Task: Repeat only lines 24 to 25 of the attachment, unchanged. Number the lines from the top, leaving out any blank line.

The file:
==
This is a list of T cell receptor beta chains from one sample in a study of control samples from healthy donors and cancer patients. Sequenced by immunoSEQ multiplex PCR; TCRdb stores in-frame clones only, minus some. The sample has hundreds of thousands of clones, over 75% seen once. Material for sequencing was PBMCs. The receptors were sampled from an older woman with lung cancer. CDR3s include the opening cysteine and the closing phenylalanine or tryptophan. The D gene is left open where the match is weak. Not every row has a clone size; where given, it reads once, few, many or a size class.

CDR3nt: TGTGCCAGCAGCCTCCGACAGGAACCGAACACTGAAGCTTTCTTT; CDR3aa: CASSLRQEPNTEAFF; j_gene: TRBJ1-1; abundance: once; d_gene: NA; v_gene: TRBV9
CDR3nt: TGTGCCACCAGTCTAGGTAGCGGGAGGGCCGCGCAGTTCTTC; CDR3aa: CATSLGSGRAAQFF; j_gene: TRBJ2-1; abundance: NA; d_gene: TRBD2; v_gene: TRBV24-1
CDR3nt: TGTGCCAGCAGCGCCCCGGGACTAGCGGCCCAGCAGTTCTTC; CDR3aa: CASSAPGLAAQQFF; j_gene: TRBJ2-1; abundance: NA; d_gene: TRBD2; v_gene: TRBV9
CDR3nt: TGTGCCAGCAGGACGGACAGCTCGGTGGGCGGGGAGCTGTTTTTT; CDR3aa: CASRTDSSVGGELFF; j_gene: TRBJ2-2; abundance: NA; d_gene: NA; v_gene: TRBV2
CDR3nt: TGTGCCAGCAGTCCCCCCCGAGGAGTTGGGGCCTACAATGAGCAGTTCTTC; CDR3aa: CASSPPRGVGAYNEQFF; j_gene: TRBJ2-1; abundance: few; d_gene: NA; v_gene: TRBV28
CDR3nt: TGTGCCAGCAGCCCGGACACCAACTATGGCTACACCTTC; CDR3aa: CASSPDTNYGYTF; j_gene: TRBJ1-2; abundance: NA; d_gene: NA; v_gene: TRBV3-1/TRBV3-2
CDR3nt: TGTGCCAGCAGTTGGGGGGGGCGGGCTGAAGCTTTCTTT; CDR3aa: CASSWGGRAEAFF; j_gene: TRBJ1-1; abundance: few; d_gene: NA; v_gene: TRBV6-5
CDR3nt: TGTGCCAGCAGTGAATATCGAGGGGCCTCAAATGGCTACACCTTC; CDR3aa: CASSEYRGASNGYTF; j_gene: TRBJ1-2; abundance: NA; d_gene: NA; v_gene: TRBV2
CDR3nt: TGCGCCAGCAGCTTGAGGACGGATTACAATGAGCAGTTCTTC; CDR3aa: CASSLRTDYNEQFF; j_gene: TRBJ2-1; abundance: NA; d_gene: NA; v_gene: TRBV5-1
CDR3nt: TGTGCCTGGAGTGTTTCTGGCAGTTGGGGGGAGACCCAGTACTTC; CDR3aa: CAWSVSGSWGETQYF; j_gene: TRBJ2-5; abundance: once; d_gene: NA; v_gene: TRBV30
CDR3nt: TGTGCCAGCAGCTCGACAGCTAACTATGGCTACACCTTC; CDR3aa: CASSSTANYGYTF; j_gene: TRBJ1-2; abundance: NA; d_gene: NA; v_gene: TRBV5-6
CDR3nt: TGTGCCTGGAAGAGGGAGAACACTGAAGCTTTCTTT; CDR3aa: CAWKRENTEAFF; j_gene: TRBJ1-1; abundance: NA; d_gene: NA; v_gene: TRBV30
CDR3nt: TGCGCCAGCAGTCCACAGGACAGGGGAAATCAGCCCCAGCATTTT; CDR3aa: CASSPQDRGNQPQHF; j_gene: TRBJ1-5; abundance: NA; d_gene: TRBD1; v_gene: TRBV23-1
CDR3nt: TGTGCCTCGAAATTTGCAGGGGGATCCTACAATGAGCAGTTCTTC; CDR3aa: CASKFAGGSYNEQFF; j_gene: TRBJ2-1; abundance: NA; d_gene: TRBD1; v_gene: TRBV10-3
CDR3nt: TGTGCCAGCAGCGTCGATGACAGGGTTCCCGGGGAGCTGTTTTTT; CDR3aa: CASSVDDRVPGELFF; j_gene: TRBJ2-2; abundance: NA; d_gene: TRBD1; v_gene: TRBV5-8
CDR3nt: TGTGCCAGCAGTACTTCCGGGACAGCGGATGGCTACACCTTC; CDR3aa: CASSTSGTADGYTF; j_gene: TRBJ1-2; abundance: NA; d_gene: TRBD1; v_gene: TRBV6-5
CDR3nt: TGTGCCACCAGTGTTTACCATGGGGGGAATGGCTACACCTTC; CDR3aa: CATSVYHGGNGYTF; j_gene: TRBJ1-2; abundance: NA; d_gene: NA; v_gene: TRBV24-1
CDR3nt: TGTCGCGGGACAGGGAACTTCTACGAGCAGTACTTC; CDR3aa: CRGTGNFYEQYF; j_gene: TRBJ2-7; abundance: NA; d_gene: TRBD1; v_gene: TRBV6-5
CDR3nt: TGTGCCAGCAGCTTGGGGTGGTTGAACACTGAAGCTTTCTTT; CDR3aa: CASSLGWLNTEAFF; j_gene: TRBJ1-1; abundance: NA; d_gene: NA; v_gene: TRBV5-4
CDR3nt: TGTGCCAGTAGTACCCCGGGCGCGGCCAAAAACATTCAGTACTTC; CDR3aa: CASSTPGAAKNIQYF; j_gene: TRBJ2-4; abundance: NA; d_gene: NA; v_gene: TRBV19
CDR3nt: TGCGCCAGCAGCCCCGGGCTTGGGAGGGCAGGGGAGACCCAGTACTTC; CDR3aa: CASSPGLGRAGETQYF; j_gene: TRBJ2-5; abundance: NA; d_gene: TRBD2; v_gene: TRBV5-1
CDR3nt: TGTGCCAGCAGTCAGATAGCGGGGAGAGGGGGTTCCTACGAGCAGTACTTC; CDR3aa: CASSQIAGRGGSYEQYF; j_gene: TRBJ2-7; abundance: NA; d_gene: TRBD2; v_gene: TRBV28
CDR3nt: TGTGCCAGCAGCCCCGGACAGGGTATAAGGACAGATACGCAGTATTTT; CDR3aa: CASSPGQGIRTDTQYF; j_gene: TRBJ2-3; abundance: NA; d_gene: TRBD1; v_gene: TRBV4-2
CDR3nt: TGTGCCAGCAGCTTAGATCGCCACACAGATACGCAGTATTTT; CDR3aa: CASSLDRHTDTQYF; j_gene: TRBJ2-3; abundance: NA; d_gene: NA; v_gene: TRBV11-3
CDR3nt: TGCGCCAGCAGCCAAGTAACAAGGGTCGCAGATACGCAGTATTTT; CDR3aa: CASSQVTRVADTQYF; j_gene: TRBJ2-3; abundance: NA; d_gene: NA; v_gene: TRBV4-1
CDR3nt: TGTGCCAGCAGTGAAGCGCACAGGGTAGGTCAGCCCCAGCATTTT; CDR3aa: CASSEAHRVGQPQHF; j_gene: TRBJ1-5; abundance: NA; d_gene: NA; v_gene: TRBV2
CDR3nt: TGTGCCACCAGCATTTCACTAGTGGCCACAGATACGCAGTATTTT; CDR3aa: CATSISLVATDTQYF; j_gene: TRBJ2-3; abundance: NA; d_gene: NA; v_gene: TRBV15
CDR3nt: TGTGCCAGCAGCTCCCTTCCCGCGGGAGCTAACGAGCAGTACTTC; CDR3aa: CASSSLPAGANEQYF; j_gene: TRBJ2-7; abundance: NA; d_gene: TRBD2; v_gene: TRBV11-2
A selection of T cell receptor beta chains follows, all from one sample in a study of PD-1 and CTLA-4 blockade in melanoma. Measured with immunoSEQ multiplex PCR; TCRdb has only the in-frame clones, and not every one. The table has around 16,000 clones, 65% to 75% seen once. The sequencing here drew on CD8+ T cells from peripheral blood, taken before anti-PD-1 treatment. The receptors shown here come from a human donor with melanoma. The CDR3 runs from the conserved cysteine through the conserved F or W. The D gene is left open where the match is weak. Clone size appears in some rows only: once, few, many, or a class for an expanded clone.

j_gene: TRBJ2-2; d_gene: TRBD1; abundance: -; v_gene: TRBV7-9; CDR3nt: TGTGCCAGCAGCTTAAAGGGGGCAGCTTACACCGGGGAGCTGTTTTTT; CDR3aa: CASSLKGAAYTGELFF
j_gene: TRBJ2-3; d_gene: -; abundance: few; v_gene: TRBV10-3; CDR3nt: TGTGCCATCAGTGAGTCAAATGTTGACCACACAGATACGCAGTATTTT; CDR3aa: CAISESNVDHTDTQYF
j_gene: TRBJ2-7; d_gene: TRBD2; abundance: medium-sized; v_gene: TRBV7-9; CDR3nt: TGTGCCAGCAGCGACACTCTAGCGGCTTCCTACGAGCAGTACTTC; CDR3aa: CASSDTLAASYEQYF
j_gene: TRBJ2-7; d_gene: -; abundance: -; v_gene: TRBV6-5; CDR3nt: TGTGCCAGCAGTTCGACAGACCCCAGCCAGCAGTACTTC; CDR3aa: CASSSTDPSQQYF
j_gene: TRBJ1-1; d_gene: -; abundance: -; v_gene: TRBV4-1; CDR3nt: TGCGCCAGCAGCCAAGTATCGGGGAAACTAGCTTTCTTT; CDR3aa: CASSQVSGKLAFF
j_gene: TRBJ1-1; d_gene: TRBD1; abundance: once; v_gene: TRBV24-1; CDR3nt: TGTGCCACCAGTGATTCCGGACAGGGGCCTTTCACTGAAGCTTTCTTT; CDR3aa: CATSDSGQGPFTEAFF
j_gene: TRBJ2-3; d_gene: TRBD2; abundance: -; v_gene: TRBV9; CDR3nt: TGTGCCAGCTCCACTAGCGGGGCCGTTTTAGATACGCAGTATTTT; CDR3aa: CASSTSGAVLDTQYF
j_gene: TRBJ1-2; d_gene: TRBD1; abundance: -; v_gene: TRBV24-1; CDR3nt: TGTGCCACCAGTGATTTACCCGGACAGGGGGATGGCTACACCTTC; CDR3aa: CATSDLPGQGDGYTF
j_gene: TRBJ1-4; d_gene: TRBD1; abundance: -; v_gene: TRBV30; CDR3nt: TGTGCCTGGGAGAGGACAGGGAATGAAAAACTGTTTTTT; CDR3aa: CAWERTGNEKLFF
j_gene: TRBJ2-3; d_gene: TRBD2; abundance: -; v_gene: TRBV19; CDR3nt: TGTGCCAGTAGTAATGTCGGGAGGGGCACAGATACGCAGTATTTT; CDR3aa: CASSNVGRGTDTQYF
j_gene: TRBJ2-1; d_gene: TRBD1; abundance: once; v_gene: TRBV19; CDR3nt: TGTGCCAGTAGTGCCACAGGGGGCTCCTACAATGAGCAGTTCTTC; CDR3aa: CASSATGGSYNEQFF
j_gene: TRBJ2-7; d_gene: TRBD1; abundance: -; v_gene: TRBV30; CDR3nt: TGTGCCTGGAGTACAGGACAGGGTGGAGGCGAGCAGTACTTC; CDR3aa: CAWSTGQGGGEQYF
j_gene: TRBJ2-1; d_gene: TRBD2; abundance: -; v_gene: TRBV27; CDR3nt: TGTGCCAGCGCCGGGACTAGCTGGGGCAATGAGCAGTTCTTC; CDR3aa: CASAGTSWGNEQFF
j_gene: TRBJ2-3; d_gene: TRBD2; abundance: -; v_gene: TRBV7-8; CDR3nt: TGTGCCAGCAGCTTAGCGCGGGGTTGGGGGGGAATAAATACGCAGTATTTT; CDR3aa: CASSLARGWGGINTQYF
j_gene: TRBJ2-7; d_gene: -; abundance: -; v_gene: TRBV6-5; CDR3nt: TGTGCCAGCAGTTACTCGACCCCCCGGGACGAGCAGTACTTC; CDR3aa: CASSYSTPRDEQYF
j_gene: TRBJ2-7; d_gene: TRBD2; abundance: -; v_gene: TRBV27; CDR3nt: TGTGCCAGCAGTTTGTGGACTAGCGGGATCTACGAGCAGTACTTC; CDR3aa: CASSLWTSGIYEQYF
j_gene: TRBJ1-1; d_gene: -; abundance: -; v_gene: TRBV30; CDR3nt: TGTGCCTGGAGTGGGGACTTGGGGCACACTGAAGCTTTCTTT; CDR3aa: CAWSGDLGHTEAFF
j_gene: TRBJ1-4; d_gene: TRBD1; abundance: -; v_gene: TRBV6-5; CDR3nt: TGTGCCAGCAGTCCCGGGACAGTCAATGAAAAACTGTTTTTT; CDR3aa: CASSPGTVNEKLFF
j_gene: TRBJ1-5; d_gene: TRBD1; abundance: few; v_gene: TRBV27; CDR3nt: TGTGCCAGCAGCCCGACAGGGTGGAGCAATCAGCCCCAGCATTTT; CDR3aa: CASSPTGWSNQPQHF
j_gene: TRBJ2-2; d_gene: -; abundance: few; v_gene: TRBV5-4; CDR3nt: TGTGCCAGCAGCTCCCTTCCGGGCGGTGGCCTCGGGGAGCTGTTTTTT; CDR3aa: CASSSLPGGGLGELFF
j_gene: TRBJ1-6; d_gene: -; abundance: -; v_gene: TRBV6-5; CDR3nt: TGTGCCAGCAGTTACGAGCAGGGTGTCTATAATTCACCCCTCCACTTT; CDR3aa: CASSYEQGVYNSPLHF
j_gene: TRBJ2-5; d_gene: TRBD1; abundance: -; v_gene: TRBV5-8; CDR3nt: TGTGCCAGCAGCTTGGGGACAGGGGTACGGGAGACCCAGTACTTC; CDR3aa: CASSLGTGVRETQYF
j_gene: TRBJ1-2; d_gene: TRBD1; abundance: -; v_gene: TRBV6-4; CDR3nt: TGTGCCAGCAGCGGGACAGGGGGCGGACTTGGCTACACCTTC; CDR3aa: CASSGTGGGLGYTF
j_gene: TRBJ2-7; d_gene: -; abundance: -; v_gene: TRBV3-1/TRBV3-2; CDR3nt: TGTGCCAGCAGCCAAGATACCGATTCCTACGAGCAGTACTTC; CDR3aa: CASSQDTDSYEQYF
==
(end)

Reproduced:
CDR3nt: TGTGCCAGCAGCCCCGGACAGGGTATAAGGACAGATACGCAGTATTTT; CDR3aa: CASSPGQGIRTDTQYF; j_gene: TRBJ2-3; abundance: NA; d_gene: TRBD1; v_gene: TRBV4-2
CDR3nt: TGTGCCAGCAGCTTAGATCGCCACACAGATACGCAGTATTTT; CDR3aa: CASSLDRHTDTQYF; j_gene: TRBJ2-3; abundance: NA; d_gene: NA; v_gene: TRBV11-3